Autistic people do not “recover” and the idea of “recovery” has been profoundly damaging to the Autistic community, encouraging service providers to emphasize normalcy above other more meaningful goals. Furthermore, by teaching Autistic children and adults that “recovery” – pretending to be something we are not – is the “optimal outcome” they can achieve, we send a profoundly damaging message to Autistic people, our families, and the public at large. Autism is a natural part of the human condition and not something to recover from or eliminate. The goal of autism research and service provision should be to create happy Autistic people, not to encourage ‘passing for non-Autistic’ without regard to the impact on our quality of life.

Indeed, the study failed to investigate executive functioning, mental health, academics, or even the current nonsocial behaviors of ASD. It allowed the youth paraded as “optimal outcomes” and the “typically developing” control group to be disabled in any of these and other areas. The authors’ failure to measure distress or specifically report current restricted, repetitive behavior and interests (RRBIs) are alarming, given that solid measures included in the study cover these areas. The lack of attention to RRBIs is even more concerning given not only their inclusion in the ASD diagnosis, but also that the study reported on RRBIs for all Autistic participants as young children. In fact, the supposedly “optimal” individuals had comparable RRBI scores to the other Autistics. The authors even acknowledge that across the lifespan, Autistics tend to appear more socially typical over time, while RRBIs remain much more obvious[ix],[x],[xi],[xii],[xiii],[xiv],[xv],[xvi],[xvii] ,[xviii]. This means that had the researchers reported them, the youth may clearly demonstrate challenges with flexibility and sensorimotor differences. These challenges of ASD could help to explain that the supposedly “optimal” youth are effortfully, exhaustingly “passing” for normal[xix]; the researchers acknowledge this explicit performance may occur.

While ASAN could go through a much larger laundry list of critiques[xx],[xxi], we will allow the medical, research, and policy establishments to speak for themselves. The Americans with Disabilities Act was amended to define the right to accommodations and protection against discrimination on the basis of history of disability, recognizing that disabled people depend on these rights to function well. Similarly, the upcoming DSM-5 diagnostic manual will define autism’s severity as based on the need for support, recognizing that many Autistics function well in large part because of their current support. It will also allow the ASD diagnosis by history and acknowledge the roles of compensation and social context[xxii]. Some researchers acknowledge the burnout from overcompensation and that such stress can bring back behaviors.[xxiii] As major researchers state, behaviors of ASD “will wax and wane with development[xxiv]…Some children who do well become quite independent as adults but have significant anxiety and depression and are sometimes suicidal[xxv]…We should be aiming to empower both individuals with autism with the skills to cope in the world and non-autistic individuals to accommodate autistic differences, not to reverse the symptoms of autism.”[xxvi]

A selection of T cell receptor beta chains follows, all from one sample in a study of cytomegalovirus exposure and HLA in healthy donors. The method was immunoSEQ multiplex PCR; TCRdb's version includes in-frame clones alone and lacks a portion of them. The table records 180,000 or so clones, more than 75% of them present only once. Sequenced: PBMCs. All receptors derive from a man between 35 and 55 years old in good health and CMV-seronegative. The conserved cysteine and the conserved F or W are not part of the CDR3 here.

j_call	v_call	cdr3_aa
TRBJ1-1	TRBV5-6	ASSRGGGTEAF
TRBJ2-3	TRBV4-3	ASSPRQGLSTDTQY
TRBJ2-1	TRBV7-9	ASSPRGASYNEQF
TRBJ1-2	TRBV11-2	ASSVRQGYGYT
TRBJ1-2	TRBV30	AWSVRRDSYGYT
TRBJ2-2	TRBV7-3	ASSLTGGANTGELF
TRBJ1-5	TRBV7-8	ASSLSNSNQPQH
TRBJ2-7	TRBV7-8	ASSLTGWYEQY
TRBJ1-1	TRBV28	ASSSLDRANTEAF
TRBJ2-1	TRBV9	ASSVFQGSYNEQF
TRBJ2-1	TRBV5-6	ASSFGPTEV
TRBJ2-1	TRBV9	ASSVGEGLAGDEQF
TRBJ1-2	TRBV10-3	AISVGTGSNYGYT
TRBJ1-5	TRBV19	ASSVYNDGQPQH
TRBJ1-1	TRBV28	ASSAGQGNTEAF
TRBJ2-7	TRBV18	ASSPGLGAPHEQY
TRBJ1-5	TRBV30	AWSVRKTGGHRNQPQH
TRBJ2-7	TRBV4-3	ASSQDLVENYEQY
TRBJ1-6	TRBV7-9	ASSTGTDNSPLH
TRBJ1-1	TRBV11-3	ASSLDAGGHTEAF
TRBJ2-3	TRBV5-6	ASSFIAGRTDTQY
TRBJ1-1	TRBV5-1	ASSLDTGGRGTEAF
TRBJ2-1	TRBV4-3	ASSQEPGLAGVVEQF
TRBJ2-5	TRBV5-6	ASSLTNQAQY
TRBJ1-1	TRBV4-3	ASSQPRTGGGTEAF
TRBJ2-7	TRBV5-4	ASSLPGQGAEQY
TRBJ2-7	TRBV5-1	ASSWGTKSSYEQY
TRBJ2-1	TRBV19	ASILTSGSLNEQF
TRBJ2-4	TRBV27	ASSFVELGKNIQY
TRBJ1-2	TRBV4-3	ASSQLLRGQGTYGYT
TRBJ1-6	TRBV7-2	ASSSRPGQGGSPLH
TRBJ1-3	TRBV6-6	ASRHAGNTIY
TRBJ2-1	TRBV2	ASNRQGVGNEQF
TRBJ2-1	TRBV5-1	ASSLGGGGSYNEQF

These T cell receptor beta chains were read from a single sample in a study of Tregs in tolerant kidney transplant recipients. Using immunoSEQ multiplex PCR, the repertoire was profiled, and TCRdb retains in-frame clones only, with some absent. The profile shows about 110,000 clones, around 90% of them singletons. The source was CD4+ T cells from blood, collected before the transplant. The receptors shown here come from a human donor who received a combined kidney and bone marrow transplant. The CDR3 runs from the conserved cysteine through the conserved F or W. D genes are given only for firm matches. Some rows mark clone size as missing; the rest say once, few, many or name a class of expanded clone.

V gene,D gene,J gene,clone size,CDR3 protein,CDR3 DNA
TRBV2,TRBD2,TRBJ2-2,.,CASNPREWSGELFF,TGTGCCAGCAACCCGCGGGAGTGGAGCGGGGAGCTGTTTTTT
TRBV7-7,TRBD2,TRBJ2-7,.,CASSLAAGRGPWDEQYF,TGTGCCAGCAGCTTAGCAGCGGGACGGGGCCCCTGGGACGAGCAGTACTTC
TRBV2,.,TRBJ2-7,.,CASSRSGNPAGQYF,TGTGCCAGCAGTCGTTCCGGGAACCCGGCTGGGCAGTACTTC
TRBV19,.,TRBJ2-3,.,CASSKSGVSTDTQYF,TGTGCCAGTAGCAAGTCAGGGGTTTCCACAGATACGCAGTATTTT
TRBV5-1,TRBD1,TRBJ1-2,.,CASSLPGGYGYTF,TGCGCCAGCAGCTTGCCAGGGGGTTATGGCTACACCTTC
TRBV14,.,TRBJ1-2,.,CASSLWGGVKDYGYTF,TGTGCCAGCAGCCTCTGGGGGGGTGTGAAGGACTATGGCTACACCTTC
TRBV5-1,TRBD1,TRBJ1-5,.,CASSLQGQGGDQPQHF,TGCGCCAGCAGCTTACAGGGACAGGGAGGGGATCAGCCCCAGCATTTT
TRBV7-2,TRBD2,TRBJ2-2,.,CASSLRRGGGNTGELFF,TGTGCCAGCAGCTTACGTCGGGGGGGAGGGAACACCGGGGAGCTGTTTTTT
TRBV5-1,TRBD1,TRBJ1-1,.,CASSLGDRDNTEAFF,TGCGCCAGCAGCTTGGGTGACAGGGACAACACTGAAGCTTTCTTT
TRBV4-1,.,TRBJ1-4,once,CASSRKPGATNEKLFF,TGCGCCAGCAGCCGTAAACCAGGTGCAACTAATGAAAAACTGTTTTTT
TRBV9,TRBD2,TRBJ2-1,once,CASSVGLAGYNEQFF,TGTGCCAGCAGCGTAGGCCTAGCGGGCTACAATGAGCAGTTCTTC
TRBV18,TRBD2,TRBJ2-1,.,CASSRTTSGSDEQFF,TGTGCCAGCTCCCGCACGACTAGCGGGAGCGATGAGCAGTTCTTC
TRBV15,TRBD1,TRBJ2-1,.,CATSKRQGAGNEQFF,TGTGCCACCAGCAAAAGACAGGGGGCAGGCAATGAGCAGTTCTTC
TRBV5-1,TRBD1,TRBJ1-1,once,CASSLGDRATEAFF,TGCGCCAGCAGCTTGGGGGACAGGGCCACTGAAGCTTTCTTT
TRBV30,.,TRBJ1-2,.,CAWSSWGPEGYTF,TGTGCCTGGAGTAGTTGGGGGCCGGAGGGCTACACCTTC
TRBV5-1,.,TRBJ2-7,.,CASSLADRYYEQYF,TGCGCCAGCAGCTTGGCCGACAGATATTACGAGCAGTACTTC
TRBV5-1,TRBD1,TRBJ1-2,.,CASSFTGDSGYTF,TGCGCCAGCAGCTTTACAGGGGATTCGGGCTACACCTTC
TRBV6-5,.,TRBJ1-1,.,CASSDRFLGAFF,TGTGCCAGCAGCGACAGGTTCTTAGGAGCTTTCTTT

Thanks to ASAN Research Committee Chair Steven Kapp for drafting this statement.
[i] Fein, D., Barton, M., Eigsti, I.-M., Kelley, E., Naigles, L., Schultz, R.T….Tyson, K. (213). Optimal outcome in individuals with a history of autism. Journal of Child Psychology and Psychiatry, 54, 195-205
[ii] Lai, M., Lombardo, M. V., Pasco, G., Ruigrok, A. N. V., Wheelwright, S. J., Sadek, S. A., MRC AIMS Consortium, & Baron-Cohen, S. (2011). A behavioral comparison of male and female adults with high functioning autism spectrum conditions. PLoS ONE, 6, 1-10.
[iii] Ecker, C., Suckling, J., Deoni, S. C., Lombardo, M. V., Bullmore, E. T., Baron-Cohen, S., … & Murphy, D. G. (2012). Brain anatomy and its relationship to behavior in adults with autism spectrum disorder: a multicenter magnetic resonance imaging study. Archives of General Psychiatry, 69, 195-209.
[iv] Ecker, C., Ginestet, C., Feng, Y., Johnston, P., Lombardo, M. V., Lai, M. C., … & Murphy, D. G. (2013). Brain Surface Anatomy in Adults With AutismThe Relationship Between Surface Area, Cortical Thickness, and Autistic SymptomsBrain Surface Anatomy in Adults With Autism. JAMA Psychiatry, 70, 59-70.